All kinds of situations reduce us to silence but only sometimes do we really listen therein, only sometimes are we genuinely obedient. Ordinarily today silence is something that occurs momentarily while we plug in a different device or while we take a breath during a conversation in order to "let someone else have a turn". Rather than listening to that other person in the profound way Jesus listens in today's Gospel, too often our silences tend to be filled with mental machinations as we gauge where and how we can reenter the "conversation" and continue our own discourse or argument! Conversations with Church leaders can sometimes give us the sense that we are speaking to a clerically-clad wall. Nothing, especially the living God, is truly heard in these conversations, no minds or hearts are changed, connections and bonds of charity are not made, aliens do not become neighbors, neighbors do not become brothers and sisters, and brothers and sisters especially do not become colleagues in the service of the Gospel!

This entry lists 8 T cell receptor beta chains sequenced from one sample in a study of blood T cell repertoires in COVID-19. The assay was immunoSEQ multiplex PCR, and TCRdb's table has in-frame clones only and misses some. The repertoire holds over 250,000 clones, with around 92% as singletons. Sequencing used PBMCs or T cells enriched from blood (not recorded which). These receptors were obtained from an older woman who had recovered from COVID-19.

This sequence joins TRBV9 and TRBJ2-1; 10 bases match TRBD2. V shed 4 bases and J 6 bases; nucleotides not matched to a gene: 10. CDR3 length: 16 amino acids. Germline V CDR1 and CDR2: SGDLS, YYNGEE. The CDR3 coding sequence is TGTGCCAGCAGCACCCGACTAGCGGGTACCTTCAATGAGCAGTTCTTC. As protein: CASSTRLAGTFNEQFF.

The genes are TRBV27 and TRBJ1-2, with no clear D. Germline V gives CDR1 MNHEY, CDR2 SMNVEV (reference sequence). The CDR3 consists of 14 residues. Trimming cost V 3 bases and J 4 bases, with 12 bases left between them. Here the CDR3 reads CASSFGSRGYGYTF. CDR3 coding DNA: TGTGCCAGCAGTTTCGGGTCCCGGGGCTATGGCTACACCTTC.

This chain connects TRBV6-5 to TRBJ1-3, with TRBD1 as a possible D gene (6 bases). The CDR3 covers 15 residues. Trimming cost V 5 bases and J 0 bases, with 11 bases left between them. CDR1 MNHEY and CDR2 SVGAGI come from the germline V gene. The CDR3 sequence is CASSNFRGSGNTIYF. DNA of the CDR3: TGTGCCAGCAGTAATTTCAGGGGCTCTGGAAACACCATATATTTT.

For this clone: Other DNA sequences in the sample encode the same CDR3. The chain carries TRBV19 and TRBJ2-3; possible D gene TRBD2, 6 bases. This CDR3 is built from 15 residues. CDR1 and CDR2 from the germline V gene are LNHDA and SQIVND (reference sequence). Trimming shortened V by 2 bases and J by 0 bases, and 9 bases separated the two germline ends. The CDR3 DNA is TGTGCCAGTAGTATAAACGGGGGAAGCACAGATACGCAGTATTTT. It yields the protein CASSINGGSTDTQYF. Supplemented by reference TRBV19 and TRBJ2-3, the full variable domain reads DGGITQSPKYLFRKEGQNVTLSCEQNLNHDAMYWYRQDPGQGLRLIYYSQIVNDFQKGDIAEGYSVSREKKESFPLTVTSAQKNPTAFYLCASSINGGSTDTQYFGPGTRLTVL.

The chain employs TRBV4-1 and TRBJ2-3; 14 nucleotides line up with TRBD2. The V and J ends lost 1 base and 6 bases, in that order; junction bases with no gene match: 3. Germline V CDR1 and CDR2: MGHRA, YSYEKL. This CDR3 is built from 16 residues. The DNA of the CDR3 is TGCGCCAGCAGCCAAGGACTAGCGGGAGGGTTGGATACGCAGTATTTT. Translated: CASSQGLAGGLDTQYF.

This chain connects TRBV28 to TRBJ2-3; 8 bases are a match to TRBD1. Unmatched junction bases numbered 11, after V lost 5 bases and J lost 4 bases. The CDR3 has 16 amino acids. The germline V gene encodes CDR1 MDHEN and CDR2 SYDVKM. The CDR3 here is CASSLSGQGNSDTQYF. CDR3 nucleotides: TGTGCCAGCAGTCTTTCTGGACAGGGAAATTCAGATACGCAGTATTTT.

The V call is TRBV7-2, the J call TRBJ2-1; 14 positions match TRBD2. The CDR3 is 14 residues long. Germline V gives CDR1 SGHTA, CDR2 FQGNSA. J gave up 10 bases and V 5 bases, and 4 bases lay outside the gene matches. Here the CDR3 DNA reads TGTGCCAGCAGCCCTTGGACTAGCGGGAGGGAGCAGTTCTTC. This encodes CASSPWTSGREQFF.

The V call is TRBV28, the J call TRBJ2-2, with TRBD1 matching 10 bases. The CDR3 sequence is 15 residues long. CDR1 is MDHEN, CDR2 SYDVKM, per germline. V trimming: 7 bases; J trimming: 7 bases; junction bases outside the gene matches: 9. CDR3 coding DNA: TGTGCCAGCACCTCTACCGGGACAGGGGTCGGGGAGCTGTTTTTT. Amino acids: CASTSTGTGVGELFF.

But Jesus' example condemns such an approach. In this lection one of the lowest and the least becomes the One by which Jesus truly hears the voice of his Father and comes to modify his own understanding of his mission. After his silence at her first words to him Jesus rehearses the standard Jewish arguments for her and for his disciples, arguments that make sense in THIS worldly terms and in terms of an Israel threatened by outsiders, but not in terms of the Kingdom of God: "I was sent only to the children of Israel; It is not just (right or fair) to take the food from the children (Israel) and throw it to the dogs (Gentiles)." (We might hear common arguments for excluding folks from Eucharist today --- arguments that make good sense in worldly terms: "We cannot pretend there is a unity that doesn't really exist. We cannot defile the Eucharist by giving it to public and obstinate sinners. It wouldn't be just to do these things!") But in Matthew's telling of the Gospel story, Jesus has already fed the five thousand (apparently mainly Jews) and found there was plenty left over. He has also just preached that it is what comes out of us that defiles, but to eat with unwashed hands does NOT defile. . . The Canaanite women's response is a reminder of Jesus' great Eucharistic miracle as well as the infinite value and power to heal of even the smallest crumb that comes to the most unworthy from God.